(Reuters) – Solid-state drives have struggled to become standard in PCs, but manufacturers could soon follow Apple’s (NASDAQ:AAPL) lead and start using more of them as consumers warm to the benefits of flash storage.
Increasingly used in smartphones, NAND flash storage is expensive but market leaders Samsung Electronics (KS:005930), Toshiba Corp (T:6502), SanDisk (NASDAQ:SNDK) and Intel (NASDAQ:INTC) are investing billions of dollars in cutting-edge facilities to boost production.
That will help meet growing demand and make solid-state drives, which are made of NAND flash memory chips instead of mechanical parts, more mainstream by 2012 as prices decline, analysts say.
Still far from replacing traditional hard drives used to store data on computers, game fans and other tech-savvy consumers are increasingly buying off-the-shelf solid-state drives, or SSDs, because they are quicker, more rugged and less prone to fail.
Intel lowered the prices of some of its solid-state drives on Friday ahead of the Christmas shopping season. Its suggested retail price for an 80 gigabyte drive is now $199, down from around $225.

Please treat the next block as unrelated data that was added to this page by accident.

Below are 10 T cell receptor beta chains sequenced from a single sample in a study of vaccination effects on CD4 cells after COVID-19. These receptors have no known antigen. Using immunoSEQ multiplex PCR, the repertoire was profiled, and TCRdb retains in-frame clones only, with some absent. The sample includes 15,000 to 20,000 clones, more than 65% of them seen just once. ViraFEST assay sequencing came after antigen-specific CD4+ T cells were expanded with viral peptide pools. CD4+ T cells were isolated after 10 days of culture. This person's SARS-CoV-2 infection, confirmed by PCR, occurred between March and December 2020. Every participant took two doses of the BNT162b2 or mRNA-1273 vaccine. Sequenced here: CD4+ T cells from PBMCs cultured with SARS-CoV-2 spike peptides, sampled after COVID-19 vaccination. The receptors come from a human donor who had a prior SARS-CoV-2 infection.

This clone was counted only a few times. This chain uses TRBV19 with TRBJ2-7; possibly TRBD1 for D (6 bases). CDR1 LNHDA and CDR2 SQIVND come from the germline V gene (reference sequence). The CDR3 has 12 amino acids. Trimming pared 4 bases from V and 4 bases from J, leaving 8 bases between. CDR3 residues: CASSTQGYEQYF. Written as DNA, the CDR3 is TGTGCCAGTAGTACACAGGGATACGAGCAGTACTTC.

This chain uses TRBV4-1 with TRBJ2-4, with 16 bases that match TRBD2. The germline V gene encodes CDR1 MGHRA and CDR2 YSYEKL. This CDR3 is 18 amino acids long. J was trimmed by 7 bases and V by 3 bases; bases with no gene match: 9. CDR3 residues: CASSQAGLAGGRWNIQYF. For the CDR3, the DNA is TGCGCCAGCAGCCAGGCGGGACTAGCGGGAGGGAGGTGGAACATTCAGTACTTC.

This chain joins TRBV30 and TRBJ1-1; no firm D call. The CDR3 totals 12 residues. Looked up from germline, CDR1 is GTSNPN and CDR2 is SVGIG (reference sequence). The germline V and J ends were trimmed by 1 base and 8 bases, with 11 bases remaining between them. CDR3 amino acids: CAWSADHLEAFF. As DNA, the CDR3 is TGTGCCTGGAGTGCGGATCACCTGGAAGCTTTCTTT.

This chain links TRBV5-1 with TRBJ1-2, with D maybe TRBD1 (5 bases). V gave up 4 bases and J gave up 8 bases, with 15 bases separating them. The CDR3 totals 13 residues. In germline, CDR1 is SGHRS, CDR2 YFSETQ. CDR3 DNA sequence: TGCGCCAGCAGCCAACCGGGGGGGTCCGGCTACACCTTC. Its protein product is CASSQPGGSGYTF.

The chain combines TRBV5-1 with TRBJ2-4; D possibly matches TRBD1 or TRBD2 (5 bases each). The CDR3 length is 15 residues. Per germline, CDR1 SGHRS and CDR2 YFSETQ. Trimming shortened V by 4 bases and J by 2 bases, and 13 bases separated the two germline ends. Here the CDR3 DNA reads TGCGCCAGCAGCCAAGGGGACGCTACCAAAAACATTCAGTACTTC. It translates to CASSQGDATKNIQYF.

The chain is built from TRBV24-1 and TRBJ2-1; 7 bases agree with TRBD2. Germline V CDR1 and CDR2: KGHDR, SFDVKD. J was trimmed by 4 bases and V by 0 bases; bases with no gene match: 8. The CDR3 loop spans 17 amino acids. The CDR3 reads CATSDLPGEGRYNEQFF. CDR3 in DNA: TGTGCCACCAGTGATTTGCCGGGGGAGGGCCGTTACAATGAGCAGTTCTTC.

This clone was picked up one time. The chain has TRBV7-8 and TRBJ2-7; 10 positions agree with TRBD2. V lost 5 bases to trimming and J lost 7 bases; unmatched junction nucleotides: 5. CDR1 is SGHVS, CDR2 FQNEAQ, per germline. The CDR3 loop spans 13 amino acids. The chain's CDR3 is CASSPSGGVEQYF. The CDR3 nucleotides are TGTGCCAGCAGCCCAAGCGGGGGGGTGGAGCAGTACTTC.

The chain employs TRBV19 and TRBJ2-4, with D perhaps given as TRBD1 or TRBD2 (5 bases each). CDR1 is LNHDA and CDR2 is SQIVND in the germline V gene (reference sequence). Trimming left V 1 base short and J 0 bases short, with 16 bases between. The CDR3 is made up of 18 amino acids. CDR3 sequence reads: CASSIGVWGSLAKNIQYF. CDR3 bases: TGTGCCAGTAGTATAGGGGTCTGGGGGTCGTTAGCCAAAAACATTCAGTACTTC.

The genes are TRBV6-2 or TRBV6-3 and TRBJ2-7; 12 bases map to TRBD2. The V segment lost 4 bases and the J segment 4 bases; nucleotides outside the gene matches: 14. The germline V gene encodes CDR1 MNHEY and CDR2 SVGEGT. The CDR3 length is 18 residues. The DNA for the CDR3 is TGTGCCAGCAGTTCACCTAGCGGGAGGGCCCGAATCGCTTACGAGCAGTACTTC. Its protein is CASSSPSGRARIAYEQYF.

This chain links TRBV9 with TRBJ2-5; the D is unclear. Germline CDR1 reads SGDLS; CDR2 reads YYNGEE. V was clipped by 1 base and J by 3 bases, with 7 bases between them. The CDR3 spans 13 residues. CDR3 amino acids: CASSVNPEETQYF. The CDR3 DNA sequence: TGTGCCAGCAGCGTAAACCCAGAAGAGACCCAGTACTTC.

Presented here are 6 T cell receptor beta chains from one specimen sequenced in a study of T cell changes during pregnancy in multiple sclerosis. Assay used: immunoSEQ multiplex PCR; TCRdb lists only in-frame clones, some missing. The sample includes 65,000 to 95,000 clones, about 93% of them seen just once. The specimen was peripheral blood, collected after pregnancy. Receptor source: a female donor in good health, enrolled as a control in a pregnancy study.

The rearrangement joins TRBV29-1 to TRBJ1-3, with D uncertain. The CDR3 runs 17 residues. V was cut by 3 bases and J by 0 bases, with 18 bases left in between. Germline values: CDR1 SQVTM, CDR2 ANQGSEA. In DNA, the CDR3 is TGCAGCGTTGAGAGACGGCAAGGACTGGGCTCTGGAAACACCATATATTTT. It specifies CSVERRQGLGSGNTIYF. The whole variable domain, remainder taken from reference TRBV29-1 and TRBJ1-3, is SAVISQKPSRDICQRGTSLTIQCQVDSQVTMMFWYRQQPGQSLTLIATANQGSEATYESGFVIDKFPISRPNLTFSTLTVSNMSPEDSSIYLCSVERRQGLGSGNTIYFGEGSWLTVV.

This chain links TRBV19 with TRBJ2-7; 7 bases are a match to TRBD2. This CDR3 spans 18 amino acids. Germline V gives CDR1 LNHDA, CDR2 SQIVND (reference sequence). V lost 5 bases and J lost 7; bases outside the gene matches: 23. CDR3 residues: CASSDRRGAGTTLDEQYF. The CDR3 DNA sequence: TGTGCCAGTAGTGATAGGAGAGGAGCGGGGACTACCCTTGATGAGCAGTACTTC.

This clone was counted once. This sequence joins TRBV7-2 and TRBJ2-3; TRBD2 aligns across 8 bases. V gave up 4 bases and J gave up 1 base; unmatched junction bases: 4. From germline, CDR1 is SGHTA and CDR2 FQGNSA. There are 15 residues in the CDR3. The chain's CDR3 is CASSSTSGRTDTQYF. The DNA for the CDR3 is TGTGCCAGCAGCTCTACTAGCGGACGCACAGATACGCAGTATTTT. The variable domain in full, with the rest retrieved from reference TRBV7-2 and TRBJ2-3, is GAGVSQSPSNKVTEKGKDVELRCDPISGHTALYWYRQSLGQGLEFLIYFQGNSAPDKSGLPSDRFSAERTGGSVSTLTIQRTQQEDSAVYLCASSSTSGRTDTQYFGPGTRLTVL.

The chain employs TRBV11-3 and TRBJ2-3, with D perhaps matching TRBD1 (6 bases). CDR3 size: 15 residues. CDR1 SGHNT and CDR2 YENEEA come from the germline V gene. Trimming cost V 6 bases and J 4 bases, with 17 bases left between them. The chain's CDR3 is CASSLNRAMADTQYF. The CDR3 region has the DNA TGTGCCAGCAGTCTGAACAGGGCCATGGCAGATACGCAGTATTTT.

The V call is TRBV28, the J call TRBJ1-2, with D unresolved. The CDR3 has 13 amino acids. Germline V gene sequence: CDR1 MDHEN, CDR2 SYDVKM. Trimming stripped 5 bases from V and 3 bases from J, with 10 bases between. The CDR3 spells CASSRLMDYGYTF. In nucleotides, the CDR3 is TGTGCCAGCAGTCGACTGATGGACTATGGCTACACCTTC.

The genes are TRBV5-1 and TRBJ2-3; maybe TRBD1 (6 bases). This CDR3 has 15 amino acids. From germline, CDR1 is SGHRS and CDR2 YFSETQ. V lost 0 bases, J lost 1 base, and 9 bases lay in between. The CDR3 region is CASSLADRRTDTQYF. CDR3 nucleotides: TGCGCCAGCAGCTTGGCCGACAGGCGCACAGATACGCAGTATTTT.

Part of creating a bigger market for SSDs is convincing consumers that a high-performance but low-capacity SSD — enough to store a few dozen movie videos — may be more useful than a traditional hard drive with space for hundreds of movies.
Some of the first netbooks shipped in 2008 included small SSDs but they were mostly discontinued after consumers balked at paying higher prices for less storage than they would have had in traditional hard drives.
But that could change after Apple Chief Executive Steve Jobs unveiled a new MacBook Air last month that comes with solid-state storage, a major vote of confidence in the technology.
"If the big issue is changing the consumer mind-set, then Steve Jobs has the clout to have initiated that process," said Jim Handy, a semiconductor expert at market research firm Objective Analysis.
Apple is expected to buy a third of all NAND manufactured next year.